Chou, Ching-Wang (2007)
M.Phil. thesis, University of Birmingham.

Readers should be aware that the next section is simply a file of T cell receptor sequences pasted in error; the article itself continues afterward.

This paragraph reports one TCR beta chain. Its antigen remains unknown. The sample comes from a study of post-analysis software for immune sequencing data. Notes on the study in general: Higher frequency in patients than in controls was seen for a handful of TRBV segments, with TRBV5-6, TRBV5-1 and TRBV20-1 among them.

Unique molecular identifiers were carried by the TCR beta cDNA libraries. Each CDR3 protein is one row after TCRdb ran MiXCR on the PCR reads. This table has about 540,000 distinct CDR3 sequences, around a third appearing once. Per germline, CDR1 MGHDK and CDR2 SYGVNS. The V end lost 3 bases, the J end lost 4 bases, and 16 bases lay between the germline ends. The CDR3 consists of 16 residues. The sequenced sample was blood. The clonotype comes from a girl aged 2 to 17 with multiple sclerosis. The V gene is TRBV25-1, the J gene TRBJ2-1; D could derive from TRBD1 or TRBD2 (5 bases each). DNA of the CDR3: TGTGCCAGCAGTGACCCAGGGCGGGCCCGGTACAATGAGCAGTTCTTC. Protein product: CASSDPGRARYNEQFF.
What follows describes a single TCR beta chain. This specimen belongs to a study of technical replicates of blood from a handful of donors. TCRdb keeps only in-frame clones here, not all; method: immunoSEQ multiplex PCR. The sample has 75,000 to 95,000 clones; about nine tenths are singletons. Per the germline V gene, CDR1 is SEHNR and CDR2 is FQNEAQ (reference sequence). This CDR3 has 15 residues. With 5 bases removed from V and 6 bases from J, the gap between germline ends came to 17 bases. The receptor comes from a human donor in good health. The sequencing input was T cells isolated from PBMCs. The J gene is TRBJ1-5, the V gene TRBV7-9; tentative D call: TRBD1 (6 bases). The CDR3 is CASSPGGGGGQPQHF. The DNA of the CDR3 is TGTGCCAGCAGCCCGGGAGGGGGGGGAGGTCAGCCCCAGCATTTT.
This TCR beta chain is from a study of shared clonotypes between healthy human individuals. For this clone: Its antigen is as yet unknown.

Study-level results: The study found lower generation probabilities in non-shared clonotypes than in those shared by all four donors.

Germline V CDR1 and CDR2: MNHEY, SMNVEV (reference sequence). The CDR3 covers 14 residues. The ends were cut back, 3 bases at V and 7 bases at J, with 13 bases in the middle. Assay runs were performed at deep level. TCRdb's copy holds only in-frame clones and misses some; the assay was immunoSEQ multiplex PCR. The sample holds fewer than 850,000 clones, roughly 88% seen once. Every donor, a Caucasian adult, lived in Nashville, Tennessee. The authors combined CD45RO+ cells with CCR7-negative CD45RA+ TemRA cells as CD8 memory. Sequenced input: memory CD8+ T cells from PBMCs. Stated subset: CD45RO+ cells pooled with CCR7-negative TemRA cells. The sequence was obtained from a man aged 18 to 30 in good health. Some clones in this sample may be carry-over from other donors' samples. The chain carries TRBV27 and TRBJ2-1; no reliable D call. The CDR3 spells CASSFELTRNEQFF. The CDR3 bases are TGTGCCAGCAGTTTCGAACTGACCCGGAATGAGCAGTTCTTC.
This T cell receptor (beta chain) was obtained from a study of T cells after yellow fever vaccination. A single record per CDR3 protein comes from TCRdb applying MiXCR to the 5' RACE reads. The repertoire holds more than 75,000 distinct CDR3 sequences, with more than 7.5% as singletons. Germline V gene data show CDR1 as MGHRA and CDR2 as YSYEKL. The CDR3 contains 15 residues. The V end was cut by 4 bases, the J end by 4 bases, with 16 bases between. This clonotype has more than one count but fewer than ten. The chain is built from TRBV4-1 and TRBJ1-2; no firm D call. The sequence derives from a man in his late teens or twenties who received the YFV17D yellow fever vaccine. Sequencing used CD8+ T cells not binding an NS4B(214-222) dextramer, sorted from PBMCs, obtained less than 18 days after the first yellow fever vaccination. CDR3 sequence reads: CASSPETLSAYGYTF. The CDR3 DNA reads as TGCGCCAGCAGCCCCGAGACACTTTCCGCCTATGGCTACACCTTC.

Positron Emission Particle Tracking (PEPT) was invented and developed at Birmingham. This technique is a variant of the medical imaging technique of positron emission tomography (PET). The tracking technique enables a single positron-emitting tracer particle to be tracked accurately inside an opaque vessel, which is within the field of view of the PET camera. The basis of PEPT is to detect coincidentally a pair of opposite annihilation photons. This will define a line on which the annihilation is assumed to occur. The tracer moving at 1 m/s can be located to within 0.5 mm 250 times per second in 3D by triangulation of a number of detected annihilation events. PEPT has proved to be a very powerful tool for studying the fundamental physics of particulate systems or systems of industrial interest. Apart from these applications, we explored the possibility that PEPT could also be applied to the tracking of a red blood cell. As the progress of this feasibility study remained only at the preliminary stage, this thesis seeks to describe the main factors which would be involved in producing the 11CO gas and labelling the red blood cells. Some preliminary results and figures are also revealed. Using the Birmingham MC40 cyclotron, we produced 11C (t1/2=20.385 mins) and acquired 11CO gas through the chemical processing system. This 11CO gas was used as the positron emission source which combined with the red blood cells. Red blood cells have a high affinity for CO. In the human body, when CO is absorbed by a red blood cell, it combines with the oxygen carrying haemoglobin to form carboxyhaemoglobin. There are approximately 200~300×106 haemoglobin molecules in a single red blood cell. Ideally, if all the oxygen positions in a red blood cell could be replaced by 11CO, enough activity might be achieved for the purpose of tracking. In fact, we found that the possibility of tracking a single labelled red cell in vitro is low, due to the low specific activity of produced 11CO and the poor labelling technique. However using the PEPT technique, with some adjustments of energy windows and the distance of the detectors, a tracer with an activity much less than 0.15 μCi should be still possible to be tracked despite the maximum velocity of the tracer one can usefully track at is much lower.
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